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controlfreak

106 posts in 52 days


#4 posted 07-21-2019 11:12 AM

The pilot hole in the surface stud needs to be larger or if you get lag screws that are not 100% threaded. Some lag screws will have a smooth range near the head so they don’t bite into the material you are securing to he wall studs.

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Delete

439 posts in 823 days


#5 posted 07-21-2019 12:02 PM

+++ Ditto with everyone. If the lags are 3/8, you need to drill the 2 X 4’s for 3/8” and the counterbore’s the same size as the washers. The lags are tightening up on the 2 X 4’s and splitting them, rather than pulling tight to the wall. You may have to go 1/2” longer on the lags to keep them from pulling out of the wall. Will still be ok with your wiring if it is well centered on your studs.

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Lazyman

3686 posts in 1838 days


#6 posted 07-21-2019 02:38 PM

I would probably start with straighter 2×4’s as well. Hopefully, your wall isn’t that wavy. I would also want a little longer bolts to get more of it into the wood but that may just be me. The wires generally run about the same level as the outlets. I think that code in most places dictates the height they need to run. And since you are bolting a 2×4 there anyway, you could just cut or drill a small hole in the sheetrock next to a couple of studs that will be covered by the 2×4 so you can see where the wire actually is.

-- Nathan, TX -- Hire the lazy man. He may not do as much work but that's because he will find a better way.

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Travis

264 posts in 218 days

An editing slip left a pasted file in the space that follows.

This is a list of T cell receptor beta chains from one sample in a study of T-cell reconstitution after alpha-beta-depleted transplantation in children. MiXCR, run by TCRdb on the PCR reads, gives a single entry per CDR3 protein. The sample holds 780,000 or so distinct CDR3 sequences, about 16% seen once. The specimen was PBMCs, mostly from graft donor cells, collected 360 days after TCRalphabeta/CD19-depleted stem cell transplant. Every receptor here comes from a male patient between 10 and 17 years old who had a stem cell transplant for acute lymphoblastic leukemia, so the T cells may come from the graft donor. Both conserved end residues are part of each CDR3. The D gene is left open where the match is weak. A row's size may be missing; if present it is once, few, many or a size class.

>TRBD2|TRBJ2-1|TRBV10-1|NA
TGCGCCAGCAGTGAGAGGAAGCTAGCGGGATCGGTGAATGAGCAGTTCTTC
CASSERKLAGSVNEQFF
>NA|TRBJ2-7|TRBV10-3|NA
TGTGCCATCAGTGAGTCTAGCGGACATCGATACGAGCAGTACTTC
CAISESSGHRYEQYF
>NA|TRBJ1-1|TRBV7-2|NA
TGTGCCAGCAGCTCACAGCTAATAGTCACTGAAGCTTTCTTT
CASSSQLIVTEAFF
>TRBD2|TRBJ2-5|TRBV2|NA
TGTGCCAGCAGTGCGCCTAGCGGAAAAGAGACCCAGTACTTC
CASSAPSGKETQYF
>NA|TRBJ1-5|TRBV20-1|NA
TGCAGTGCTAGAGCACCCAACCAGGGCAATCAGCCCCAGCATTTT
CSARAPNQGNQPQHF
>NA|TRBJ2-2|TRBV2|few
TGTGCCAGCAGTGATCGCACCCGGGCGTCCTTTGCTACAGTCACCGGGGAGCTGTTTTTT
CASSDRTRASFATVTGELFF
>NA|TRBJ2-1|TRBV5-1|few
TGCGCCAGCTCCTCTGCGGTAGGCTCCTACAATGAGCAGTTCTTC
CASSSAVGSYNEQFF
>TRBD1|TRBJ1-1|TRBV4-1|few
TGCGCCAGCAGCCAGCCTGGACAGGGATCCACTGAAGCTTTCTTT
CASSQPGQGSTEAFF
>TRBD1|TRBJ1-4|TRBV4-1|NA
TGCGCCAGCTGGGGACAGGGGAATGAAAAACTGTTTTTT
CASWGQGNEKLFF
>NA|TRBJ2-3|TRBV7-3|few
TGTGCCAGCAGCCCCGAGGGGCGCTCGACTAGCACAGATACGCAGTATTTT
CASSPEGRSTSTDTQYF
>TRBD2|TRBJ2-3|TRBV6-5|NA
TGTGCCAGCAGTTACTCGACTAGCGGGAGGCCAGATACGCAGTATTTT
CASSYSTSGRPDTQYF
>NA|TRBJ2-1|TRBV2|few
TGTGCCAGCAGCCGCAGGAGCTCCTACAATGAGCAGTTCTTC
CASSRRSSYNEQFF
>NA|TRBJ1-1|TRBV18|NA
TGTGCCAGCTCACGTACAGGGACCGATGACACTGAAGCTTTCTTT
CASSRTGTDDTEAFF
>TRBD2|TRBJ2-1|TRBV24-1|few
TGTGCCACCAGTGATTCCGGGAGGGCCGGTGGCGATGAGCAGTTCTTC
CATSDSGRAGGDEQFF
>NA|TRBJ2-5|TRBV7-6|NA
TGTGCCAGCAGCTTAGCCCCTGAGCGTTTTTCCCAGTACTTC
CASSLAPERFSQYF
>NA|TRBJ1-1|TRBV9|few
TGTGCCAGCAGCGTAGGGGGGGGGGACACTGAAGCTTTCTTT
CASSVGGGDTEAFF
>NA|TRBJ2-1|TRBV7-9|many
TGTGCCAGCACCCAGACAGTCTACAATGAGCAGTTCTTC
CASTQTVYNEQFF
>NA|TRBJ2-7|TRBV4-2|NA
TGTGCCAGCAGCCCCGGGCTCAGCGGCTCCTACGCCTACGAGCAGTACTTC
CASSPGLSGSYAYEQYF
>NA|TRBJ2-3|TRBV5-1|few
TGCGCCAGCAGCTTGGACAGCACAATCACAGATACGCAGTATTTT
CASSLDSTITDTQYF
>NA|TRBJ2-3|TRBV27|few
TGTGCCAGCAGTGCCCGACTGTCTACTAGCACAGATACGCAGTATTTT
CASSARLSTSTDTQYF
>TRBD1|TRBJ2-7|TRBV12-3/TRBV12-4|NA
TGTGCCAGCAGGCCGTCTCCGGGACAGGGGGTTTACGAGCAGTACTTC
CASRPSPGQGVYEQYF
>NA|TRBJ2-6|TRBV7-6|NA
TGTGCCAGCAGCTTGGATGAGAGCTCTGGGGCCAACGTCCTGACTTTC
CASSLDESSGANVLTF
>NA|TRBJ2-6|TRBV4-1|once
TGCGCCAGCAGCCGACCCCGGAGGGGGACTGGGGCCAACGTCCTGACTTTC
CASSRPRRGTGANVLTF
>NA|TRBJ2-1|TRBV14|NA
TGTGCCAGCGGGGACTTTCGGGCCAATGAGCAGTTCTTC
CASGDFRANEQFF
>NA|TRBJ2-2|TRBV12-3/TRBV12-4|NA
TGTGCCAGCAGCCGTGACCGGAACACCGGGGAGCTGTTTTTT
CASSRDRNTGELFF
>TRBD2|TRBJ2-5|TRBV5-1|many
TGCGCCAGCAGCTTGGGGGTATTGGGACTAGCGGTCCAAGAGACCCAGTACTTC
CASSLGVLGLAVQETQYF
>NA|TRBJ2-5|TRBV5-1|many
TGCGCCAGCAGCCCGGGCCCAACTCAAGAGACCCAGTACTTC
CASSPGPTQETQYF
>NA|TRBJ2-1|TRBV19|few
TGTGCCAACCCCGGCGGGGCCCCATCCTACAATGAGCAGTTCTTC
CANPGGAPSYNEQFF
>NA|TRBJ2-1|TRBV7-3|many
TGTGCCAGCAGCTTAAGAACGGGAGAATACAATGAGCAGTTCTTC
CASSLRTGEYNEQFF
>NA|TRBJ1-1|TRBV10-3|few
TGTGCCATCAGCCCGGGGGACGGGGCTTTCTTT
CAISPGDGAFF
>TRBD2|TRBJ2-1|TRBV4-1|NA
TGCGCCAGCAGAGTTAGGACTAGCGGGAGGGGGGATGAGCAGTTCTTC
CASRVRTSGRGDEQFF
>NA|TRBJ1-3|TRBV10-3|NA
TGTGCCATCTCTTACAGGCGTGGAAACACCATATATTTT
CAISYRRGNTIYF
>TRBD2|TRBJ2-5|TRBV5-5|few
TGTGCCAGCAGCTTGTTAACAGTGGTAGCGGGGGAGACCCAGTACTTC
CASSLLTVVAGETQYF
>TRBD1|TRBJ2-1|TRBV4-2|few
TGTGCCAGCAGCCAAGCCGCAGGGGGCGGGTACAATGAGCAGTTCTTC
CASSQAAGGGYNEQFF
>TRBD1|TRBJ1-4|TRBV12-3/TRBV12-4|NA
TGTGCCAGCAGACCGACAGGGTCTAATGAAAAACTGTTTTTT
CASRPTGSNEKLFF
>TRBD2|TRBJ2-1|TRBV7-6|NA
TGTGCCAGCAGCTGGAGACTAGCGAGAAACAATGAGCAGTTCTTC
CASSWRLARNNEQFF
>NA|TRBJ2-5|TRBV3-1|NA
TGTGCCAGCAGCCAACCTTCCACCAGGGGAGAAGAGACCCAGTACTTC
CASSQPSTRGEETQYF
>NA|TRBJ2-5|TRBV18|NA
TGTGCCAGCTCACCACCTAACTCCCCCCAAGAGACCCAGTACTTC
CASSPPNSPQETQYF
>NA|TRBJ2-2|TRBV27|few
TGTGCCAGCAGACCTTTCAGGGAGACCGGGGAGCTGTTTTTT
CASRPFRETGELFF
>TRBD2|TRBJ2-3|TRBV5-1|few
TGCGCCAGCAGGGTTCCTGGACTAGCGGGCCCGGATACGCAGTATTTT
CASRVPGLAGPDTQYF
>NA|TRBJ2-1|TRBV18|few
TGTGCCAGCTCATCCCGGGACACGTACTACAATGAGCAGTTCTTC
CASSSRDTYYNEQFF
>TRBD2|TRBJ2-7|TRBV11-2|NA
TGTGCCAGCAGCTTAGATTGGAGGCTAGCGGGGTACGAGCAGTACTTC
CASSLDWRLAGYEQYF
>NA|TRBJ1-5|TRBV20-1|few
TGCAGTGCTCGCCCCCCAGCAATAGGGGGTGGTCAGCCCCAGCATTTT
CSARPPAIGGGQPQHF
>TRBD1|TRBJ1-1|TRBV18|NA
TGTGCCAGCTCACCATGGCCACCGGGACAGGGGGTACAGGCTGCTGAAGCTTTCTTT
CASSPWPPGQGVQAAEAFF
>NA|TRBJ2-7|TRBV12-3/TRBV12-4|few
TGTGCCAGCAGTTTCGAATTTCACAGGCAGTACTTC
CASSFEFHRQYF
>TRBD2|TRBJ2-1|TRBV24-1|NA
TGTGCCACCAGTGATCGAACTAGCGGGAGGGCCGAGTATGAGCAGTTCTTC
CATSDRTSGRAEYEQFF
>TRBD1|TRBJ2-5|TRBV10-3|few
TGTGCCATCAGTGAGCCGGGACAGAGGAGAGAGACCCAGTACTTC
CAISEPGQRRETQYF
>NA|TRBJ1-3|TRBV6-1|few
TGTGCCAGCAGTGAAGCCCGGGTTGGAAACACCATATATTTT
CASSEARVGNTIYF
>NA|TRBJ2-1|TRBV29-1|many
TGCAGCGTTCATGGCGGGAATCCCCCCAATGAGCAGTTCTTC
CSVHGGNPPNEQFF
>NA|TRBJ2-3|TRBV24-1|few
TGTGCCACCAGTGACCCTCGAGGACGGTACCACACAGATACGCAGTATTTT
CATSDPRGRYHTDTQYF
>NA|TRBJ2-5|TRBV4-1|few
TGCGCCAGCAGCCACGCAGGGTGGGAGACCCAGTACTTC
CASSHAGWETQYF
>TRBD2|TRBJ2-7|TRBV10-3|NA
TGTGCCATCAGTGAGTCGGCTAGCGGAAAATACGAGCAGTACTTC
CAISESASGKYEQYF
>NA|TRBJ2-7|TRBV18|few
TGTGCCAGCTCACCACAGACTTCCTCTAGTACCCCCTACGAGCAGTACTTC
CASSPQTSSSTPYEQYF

#7 posted 07-21-2019 03:12 PM

Ahhh…. That makes so much sense! I thought I needed the same size pilot hole in both materials. K, I’ll make the pilot hole in the 2×4s large enough for the lag screw to just slide through. I’ll also get longer lag screws.

Thank you!!

-- The plan is wrong; my finished piece is right.

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SMP

1310 posts in 357 days


#8 posted 07-21-2019 03:25 PM

I usually use 3 1/2” bolts, which usually have no threads by the head. Studs where electrical or pipes run should have metallic plates over them. You’ll know right away if you are drilling into them(just use a regular bit, no need to waste a forstner on it). Another trick is once it catches into the stud, slowly back the bolt out while pushing pressure on the stud, once the stud goes flush against the wall, then retighten the bolt. May need to repeat until flush.

View ibewjon's profile

ibewjon

811 posts in 3244 days


#9 posted 07-21-2019 04:08 PM

There is no code as to where the wire is run. Above, below, anyplace is ok. Yes there SHOULD be protection plates over the wire, but don’t bet on it. Get a stud finder that pucks up live wires in the wall.

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Travis

264 posts in 218 days


#10 posted 07-21-2019 04:17 PM



There is no code as to where the wire is run. Above, below, anyplace is ok. Yes there SHOULD be protection plates over the wire, but don t bet on it. Get a stud finder that pucks up live wires in the wall.